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March 13, 2013 at 8:58 AM
Hedi Slimane’s Saint Laurent collection recycles Seattle grunge
Editor’s note: Steven Dolan, a University of Washington student, is interning for our opinion section and contributing to our Opinion Northwest blog.
Is there anything less typical of Parisian style than the loose layers and intentionally impoverished look of grunge?
A fashion show under the house started by Yves Saint Laurent — just called Saint Laurent now — challenged such preconceptions in Paris on Monday. Hedi Slimane’s second ready-to-wear show for the iconic French label was built on flannels, cardigans and baby-doll dresses in various florals. Slimane cited “California grunge” as an inspiration, though the movement is rooted in the Pacific Northwest.
Grunge as a music movement emerged in the Pacific Northwest in the mid-to-late ’80s and peaked in the ’90s. The music was angst-ridden and disenchanted with society at large and its fashion style reflected those ideas. Grunge was anti-high fashion.
Slimane’s collection draws from the past — which is entirely valid — but doesn’t offer anything new.
Dana Landon, creator of It’s My Darlin’, a Seattle street-style blog says that grunge is entirely relevant in the way people in the Pacific Northwest dress today, calling the integration of grunge elements part of “the uniform of twenty-somethings in Seattle.”
“I think that it used to be a style and now it’s almost ingrained in how everybody in Seattle dresses a little bit,” she said. She went on to cite Portland and parts of New York as places grunge has influenced style.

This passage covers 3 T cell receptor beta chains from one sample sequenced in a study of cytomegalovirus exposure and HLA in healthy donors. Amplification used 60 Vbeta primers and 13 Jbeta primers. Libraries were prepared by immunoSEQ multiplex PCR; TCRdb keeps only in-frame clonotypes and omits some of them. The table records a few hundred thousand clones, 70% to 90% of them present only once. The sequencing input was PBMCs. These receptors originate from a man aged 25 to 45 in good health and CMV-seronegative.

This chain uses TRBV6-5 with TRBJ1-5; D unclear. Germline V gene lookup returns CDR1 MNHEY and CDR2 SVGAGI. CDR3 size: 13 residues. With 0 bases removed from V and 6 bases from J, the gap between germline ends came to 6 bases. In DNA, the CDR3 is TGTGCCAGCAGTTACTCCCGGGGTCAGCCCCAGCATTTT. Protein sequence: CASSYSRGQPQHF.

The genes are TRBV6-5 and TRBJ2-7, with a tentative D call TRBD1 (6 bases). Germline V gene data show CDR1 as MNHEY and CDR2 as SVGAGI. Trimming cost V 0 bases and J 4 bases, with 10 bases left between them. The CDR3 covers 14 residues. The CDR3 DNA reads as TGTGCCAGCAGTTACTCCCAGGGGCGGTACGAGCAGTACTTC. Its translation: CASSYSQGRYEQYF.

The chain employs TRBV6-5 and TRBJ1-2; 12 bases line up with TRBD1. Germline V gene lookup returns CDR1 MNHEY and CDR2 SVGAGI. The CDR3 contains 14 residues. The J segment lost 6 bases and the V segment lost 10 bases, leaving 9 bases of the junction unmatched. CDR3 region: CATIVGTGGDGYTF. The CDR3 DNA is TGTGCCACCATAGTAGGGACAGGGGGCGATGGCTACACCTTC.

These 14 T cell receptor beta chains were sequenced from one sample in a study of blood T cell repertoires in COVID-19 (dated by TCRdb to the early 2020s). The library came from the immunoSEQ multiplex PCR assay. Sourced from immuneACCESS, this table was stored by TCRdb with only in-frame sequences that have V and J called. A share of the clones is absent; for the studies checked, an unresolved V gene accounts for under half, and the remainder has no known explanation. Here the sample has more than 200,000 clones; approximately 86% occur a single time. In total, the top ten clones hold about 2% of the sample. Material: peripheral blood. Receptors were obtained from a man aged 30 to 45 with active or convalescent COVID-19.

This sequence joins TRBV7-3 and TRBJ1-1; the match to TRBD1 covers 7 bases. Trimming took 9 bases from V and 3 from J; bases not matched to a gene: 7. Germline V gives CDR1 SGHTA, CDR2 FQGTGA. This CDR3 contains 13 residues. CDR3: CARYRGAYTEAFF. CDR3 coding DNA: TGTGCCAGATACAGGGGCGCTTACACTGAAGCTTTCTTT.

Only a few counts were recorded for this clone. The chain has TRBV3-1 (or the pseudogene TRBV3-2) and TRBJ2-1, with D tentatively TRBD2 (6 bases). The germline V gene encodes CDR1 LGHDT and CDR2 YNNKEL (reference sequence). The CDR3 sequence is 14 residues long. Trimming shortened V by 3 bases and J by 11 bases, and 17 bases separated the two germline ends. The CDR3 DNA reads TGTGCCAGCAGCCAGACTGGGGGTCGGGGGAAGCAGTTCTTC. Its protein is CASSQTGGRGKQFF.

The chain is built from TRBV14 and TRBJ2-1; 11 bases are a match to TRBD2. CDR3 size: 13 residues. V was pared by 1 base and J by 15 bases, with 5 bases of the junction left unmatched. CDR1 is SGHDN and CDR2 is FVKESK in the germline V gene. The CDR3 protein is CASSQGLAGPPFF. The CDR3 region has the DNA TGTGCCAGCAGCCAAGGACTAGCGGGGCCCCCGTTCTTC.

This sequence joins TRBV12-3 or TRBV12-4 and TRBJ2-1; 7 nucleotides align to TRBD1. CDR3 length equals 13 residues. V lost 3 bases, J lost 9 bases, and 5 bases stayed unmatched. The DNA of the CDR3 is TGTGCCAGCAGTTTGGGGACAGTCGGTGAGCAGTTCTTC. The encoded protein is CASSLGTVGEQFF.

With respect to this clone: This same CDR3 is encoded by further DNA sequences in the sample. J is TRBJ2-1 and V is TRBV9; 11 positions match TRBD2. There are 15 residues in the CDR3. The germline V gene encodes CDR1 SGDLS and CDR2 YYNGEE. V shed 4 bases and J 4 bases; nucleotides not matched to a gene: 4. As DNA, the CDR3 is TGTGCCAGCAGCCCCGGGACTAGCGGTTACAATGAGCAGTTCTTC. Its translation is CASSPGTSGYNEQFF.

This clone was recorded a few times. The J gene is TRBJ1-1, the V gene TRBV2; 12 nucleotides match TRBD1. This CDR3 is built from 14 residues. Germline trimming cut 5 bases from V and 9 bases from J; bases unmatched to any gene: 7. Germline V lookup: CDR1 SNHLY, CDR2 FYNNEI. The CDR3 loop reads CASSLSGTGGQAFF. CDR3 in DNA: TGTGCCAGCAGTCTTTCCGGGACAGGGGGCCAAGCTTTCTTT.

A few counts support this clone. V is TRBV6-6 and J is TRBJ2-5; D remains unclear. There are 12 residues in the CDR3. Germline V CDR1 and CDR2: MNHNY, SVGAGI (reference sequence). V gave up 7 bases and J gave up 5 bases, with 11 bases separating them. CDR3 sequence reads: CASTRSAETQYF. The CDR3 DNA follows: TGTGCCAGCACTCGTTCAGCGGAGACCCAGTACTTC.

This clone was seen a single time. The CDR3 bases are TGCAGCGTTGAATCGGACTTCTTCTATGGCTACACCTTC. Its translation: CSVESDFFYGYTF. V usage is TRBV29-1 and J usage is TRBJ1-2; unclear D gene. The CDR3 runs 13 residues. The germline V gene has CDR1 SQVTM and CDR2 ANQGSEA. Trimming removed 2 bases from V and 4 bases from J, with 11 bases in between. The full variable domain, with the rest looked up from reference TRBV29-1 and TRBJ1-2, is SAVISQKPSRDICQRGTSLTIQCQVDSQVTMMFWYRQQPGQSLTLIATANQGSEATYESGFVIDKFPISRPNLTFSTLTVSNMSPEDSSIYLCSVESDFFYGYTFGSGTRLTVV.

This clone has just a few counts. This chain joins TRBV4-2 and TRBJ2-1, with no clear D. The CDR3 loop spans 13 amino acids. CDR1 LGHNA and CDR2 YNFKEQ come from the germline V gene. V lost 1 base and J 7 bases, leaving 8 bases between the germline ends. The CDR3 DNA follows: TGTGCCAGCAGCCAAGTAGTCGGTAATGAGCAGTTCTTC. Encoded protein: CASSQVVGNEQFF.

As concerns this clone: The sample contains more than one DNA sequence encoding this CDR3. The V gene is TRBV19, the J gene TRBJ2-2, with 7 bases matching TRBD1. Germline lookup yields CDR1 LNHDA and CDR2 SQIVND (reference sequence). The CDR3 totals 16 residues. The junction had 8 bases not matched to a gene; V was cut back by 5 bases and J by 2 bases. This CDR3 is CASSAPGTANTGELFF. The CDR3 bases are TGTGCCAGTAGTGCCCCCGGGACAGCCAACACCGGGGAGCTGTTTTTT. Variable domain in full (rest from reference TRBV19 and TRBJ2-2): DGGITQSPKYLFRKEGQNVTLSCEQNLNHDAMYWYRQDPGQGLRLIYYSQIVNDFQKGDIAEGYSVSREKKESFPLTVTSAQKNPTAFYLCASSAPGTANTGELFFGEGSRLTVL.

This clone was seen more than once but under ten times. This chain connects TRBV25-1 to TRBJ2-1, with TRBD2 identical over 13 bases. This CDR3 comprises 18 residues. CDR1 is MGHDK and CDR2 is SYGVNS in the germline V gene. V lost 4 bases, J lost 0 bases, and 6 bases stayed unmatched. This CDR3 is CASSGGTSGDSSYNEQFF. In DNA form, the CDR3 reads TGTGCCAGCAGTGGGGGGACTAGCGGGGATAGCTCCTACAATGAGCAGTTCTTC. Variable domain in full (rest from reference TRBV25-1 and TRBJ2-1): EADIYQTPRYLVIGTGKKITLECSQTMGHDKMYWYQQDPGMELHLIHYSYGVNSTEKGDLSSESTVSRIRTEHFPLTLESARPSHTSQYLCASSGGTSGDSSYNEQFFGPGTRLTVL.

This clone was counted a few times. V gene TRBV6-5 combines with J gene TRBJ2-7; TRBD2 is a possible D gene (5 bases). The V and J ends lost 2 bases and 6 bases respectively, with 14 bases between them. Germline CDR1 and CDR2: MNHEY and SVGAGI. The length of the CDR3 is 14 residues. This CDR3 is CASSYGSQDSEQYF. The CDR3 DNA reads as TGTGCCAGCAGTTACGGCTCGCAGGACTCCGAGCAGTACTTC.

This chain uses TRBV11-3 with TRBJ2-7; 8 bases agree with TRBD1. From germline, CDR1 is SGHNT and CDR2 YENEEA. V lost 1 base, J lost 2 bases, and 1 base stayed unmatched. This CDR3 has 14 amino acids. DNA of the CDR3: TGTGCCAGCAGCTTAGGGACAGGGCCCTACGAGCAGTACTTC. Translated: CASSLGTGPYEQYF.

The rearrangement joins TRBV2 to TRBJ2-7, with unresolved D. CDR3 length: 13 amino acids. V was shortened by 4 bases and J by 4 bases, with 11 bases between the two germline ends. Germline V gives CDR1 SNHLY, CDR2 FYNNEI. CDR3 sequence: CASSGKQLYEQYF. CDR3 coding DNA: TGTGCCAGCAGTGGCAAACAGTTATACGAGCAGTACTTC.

Combat boots and plaid flannel shirts, two of the major elements of grunge, were very visible in Slimane’s Saint Laurent collection. As Landon says, this is a look we’ve seen before.
Design should push people. To paraphrase Diana Vreeland, image-makers should give consumers something they didn’t even know they wanted.
Singer Courtney Love sang Slimane’s praises, tweeting, “having gasms at the idea of rich ladies buying what we used to wear, finally someone got the actual look exact, no beanies.”
Love later told The Fashion Law, “It reminds me of Value Village. Real grunge. I love that rich ladies are going to pay a fortune to look like we used to look when we had nothing.”
While Slimane’s accuracy might be worth acknowledging, it could also be considered fairly literal recycling of the grunge style.
Seattle-based fashion designer Michael Cepress—who is both a friend and a boss to me— admits grunge has never been a specific inspiration in his work, though he is well-versed in referencing the past. He sees drawing on the past as a way to push toward the future of fashion.
“It’s not about regurgitating what [we] already know, but to make it fresh,” he said “That’s the challenge of being a designer.”
Cepress is right. Slimane’s appropriation of the street and the past comes off as lazy.
His collection is very commercial, with plenty of covetable pieces. Even if critics don’t appreciate it, it will sell and sell well.
In a business sense it probably will be successful, as sales are the reason fashion can stay alive. As a part of an artistic conversation, however, it fails to challenge the eye.
What Slimane has done could be called a challenge to the system – a value that real grunge championed. Yves Saint Laurent’s own work often challenged established class systems too.
A literal interpretation of a style, however, is not challenging. If Slimane wants a revolution, he shouldn’t rely so heavily on the past and its place in the present.